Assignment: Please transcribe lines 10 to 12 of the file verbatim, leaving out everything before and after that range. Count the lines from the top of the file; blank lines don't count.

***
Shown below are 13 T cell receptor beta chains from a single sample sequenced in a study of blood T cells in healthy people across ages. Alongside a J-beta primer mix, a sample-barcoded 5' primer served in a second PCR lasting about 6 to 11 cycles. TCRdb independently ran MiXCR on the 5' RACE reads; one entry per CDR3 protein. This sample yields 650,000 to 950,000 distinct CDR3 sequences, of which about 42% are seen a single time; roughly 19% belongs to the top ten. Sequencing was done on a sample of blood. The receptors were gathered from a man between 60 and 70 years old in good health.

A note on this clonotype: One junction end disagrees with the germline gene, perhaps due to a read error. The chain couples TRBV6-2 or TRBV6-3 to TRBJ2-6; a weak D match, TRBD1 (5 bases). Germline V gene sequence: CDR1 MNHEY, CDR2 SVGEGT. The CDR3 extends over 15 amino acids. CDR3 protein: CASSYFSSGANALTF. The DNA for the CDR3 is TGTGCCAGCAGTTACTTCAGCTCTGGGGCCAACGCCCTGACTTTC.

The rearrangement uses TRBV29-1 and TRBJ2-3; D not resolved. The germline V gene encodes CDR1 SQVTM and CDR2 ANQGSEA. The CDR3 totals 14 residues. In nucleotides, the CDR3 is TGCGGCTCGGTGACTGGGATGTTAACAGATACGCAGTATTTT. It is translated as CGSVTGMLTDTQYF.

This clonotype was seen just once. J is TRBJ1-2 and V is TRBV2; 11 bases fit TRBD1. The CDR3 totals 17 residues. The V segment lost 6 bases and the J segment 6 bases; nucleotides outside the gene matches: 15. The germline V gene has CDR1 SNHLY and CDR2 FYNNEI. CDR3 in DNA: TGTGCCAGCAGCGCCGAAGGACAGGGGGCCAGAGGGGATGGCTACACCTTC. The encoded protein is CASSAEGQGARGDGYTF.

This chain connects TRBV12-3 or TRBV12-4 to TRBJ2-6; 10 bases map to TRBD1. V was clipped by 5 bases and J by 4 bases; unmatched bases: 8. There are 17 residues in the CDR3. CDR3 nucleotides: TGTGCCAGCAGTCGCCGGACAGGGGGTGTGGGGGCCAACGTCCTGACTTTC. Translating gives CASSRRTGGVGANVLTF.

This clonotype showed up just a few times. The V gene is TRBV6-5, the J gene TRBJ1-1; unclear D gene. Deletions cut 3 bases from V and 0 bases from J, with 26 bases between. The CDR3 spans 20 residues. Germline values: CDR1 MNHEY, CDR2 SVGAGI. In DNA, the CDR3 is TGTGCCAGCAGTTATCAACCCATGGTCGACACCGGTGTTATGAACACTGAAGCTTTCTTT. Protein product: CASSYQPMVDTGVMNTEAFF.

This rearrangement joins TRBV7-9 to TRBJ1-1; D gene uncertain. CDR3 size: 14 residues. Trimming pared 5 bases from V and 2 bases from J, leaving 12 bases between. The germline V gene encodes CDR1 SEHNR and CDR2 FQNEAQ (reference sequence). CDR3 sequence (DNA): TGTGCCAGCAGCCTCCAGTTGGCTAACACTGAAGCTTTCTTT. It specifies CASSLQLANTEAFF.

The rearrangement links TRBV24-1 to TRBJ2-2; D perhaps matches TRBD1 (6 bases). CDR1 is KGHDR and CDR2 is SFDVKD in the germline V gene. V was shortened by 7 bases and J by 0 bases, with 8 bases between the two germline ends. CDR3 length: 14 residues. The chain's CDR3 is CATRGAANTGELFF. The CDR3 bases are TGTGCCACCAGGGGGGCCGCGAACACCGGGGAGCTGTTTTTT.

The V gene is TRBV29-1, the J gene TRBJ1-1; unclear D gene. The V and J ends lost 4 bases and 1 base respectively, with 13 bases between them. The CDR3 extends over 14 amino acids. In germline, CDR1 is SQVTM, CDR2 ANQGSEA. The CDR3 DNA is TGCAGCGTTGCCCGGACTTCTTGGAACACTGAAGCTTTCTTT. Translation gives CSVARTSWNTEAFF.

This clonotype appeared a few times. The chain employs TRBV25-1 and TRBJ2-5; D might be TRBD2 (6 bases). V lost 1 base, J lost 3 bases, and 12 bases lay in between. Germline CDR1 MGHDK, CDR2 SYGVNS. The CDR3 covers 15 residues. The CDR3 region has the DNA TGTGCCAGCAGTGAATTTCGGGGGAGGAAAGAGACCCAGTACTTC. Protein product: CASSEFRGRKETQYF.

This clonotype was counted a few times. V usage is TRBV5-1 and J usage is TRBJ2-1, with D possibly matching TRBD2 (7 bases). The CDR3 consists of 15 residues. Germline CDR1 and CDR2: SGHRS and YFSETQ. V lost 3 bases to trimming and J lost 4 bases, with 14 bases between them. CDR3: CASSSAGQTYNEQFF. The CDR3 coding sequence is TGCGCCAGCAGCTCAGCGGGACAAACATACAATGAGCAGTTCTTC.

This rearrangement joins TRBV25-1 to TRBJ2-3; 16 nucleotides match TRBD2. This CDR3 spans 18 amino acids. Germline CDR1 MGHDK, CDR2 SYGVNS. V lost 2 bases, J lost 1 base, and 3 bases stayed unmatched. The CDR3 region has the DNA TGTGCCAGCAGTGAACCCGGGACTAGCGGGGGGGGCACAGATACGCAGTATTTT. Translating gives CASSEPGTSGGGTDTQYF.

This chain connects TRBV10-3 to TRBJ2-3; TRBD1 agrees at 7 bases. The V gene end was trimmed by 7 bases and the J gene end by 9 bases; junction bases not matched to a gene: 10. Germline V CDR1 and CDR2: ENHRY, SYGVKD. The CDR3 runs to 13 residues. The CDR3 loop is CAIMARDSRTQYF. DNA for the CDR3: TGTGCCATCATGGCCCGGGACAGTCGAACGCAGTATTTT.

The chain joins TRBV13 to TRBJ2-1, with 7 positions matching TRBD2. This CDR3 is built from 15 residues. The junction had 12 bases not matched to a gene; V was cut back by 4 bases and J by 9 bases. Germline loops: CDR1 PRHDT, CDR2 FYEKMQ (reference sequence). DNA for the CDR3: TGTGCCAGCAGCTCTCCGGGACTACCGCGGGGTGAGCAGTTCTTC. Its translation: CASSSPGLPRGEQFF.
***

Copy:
This clonotype appeared a few times. The chain employs TRBV25-1 and TRBJ2-5; D might be TRBD2 (6 bases). V lost 1 base, J lost 3 bases, and 12 bases lay in between. Germline CDR1 MGHDK, CDR2 SYGVNS. The CDR3 covers 15 residues. The CDR3 region has the DNA TGTGCCAGCAGTGAATTTCGGGGGAGGAAAGAGACCCAGTACTTC. Protein product: CASSEFRGRKETQYF.

This clonotype was counted a few times. V usage is TRBV5-1 and J usage is TRBJ2-1, with D possibly matching TRBD2 (7 bases). The CDR3 consists of 15 residues. Germline CDR1 and CDR2: SGHRS and YFSETQ. V lost 3 bases to trimming and J lost 4 bases, with 14 bases between them. CDR3: CASSSAGQTYNEQFF. The CDR3 coding sequence is TGCGCCAGCAGCTCAGCGGGACAAACATACAATGAGCAGTTCTTC.

This rearrangement joins TRBV25-1 to TRBJ2-3; 16 nucleotides match TRBD2. This CDR3 spans 18 amino acids. Germline CDR1 MGHDK, CDR2 SYGVNS. V lost 2 bases, J lost 1 base, and 3 bases stayed unmatched. The CDR3 region has the DNA TGTGCCAGCAGTGAACCCGGGACTAGCGGGGGGGGCACAGATACGCAGTATTTT. Translating gives CASSEPGTSGGGTDTQYF.